In a new report, the National Consumer Law Center looks at the successes, failures, and potential of the government’s Home Affordable Modification Program (HAMP), using that experience as a guide to effective mortgage servicing reform.
NCLC released this summary:
At a Crossroads: Lessons from the Home Affordable Modification Program (HAMP) draws on the available quantitative data and on the experience of attorneys and housing counselors around the nation who have assisted homeowners struggling to access the program. HAMP is the most successful loan modification program to date, even though it has failed to live up to its full promise. HAMP, is, however, scheduled to sunset at the end of this year.
A key positive lesson of HAMP is that ‘win-win’ loan modifications, which benefit both homeowners and investors, are possible. HAMP modifications must pass a rigorous economic analysis, the net present value test, to ensure that investors will benefit from the modification, after accounting for the risk of the modification’s failure. HAMP also reduced the risk of failure. Modifications made before HAMP failed more often than not, but over 80% of HAMP-compliant modifications are still performing a year after they have been made. HAMP modifications continue to perform substantially better than non-HAMP modifications. Yet, despite the benefits to homeowners and investors (and to the broader economy), servicers have failed to provide HAMP modifications to millions of eligible borrowers. In fact, the number of HAMP modifications started each month is actually declining, despite continued need for the program.
HAMP’s failure to reach its intended scale has one root cause: massive servicer noncompliance. Without strong mandates and enforceable consequences for noncompliance, servicers will continue to implement modifications haphazardly or not at all, leaving the economy in a tailspin.
As of May 2012, nearly four million homeowners have lost their homes due to foreclosure, and up to ten million homes are at high risk for foreclosure over the next several years. National mortgage servicing standards are gravely needed. The delay in stemming the housing crisis has already cost trillions of dollars.
By examining the HAMP experience, policymakers can shape servicing standards that will build on the program’s successes and avoid its failures.
Drawing on the lessons of HAMP, the report identifies five core principles for effective loan modification standards, a crucial component of national mortgage servicing standards.
Five Principles for National Loan Modification Mortgage Standards
1. Efficiency: Loan modification evaluations should be standardized, universally applicable to all loans and servicers, and mandatory for all loans before the foreclosure process can go forward. Loan modifications must be mandated for qualified homeowners facing hardship where the modification also produces more income for the investor than foreclosure. Outreach to homeowners and loan modification evaluation should be completed before any steps are taken toward foreclosure.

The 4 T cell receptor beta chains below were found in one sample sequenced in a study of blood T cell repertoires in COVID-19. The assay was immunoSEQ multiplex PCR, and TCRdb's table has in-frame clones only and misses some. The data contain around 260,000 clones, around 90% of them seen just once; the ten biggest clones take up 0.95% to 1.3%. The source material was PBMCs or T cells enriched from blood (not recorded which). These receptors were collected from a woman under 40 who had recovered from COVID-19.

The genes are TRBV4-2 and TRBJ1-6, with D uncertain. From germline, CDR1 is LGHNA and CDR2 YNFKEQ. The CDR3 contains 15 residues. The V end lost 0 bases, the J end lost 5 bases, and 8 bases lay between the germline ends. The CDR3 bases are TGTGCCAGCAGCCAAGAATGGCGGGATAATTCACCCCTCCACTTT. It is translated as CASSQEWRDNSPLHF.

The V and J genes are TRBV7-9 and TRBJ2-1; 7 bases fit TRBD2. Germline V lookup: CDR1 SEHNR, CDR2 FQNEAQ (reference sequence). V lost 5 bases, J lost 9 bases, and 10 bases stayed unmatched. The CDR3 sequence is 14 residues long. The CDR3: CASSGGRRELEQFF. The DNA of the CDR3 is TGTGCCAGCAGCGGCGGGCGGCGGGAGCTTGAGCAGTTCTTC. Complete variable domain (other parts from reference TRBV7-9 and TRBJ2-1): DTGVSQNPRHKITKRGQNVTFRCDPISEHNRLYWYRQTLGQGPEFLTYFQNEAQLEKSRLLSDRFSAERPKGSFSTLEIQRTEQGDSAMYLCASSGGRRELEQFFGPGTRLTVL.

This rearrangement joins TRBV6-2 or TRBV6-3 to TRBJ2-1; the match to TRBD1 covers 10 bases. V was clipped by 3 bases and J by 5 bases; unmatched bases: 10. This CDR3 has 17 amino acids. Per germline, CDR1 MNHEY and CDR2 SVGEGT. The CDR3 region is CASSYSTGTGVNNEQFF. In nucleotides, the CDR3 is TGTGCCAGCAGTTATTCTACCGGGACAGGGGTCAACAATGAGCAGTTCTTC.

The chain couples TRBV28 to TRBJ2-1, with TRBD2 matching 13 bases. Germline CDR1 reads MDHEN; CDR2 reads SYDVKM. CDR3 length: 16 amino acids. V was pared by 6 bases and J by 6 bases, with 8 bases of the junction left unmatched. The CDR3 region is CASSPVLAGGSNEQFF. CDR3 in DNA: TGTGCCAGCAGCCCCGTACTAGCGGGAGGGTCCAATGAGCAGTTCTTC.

2. Affordability: Loan modification terms must be affordable, fair, and sustainable. HAMP has proved its worth by dramatically reducing re-default rates. National standards should follow HAMP’s template by requiring affordable monthly payments and prioritizing interest rate reduction and principal forgiveness for long-term sustainability.
3. Accessibility: Hardship must be defined to reflect the range of challenges homeowners face. HAMP has put up barriers to access for many homeowners, including those with second mortgage debt, extended unemployment, or subsequent hardships after modification, and those who succeed to the mortgage after death or divorce. The morass at servicers restricts access to HAMP for all homeowners, but particularly those with limited English proficiency.
4. Accountability: Transparency and accountability throughout the loan modification process are essential. National loan modification standards must require transparency in all aspects of the modification process, from application through review and approval or denial. Servicers must be held to account for what they do and when they do it.
5. Enforceability: Homeowners must be protected from servicers’ noncompliance. Good rules on paper are not enough. National loan modification standards will only be effective if they are followed.
This report builds on NCLC’s advocacy and training work over the past 43 years to promote sustainable homeownership for all and to strengthen the mortgage market and our economy. For more information, visit http://www.nclc.org/issues/foreclosures-and-mortgages.html
Mortgage Modification Still Has a Long Way to Go (Michelle Singletary, Washington Post , Jan. 26)